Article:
Not only post offices, but most of the buildings back then were beautifully crafted. Humanity as a whole suffered a downgrade (Money, art, music, architecture,durable products,etc), now what only matters is just profit and making cheap products. We have been taken by the parasites.
 

tupperaware

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Not only post offices, but most of the buildings back then were beautifully crafted. Humanity as a whole suffered a downgrade (Money, art, music, architecture,durable products,etc), now what only matters is just profit and making cheap products. We have been taken by the parasites.

There is a book I purchased late last year that nails this degrading of architecture from beautiful gothic to modern decomposition. Its called "Making Dystopia" by James Curl. The evil madman that started the destruction of all the building styles we find amazing on this forum is....Le Corbusier.

Making Dystopia: The Strange Rise and Survival of Architectural Barbarism by James Stevens Curl

Le Corbusier - Wikipedia

KD might want to get it just for the bibliography which is huge and contains many references to pre 20th century gothic building styles.

In a nutshell, Corbusier eliminated ornamentation and all the tradesmen that specialized in that.


:31 Corbusier gets raked.​

The Decorative Art of Today (1925)
In 1925, Le Corbusier combined a series of articles about decorative art from "L'Esprit Nouveau" into a book, L'art décoratif d'aujourd'hui (The Decorative Art of Today).[27][28] The book was a spirited attack on the very idea of decorative art. His basic premise, repeated throughout the book, was: "Modern decorative art has no decoration."[29] He attacked with enthusiasm the styles presented at the 1925 Exposition of Decorative Arts: "The desire to decorate everything about one is a false spirit and an abominable small perversion....The religion of beautiful materials is in its final death agony...The almost hysterical onrush in recent years toward this quasi-orgy of decor is only the last spasm of a death already predictable."[30] He cited the 1912 book of the Austrian architect Adolf Loos "Ornament and crime", and quoted Loos's dictum, "The more a people are cultivated, the more decor disappears." He attacked the deco revival of classical styles, what he called "Louis Philippe and Louis XVI moderne"; he condemned the "symphony of color" at the Exposition, and called it "the triumph of assemblers of colors and materials. They were swaggering in colors... They were making stews out of fine cuisine." He condemned the exotic styles presented at the Exposition based on the art of China, Japan, India and Persia. "It takes energy today to affirm our western styles." He criticized the "precious and useless objects that accumulated on the shelves" in the new style. He attacked the "rustling silks, the marbles which twist and turn, the vermilion whiplashes, the silver blades of Byzantium and the Orient…Let's be done with it!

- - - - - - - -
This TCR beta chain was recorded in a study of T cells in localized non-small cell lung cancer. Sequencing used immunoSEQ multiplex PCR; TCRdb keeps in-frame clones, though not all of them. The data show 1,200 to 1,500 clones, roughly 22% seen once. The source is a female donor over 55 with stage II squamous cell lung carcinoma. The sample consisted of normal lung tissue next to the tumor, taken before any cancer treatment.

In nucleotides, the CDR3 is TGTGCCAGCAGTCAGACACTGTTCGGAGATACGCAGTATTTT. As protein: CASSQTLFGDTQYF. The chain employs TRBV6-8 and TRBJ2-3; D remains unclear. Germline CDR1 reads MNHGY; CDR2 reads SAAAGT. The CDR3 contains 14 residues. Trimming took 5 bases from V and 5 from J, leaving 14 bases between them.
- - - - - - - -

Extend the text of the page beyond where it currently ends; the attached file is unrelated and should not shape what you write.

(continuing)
Of course Le Corbusier had his predecessors.
 
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BossesWife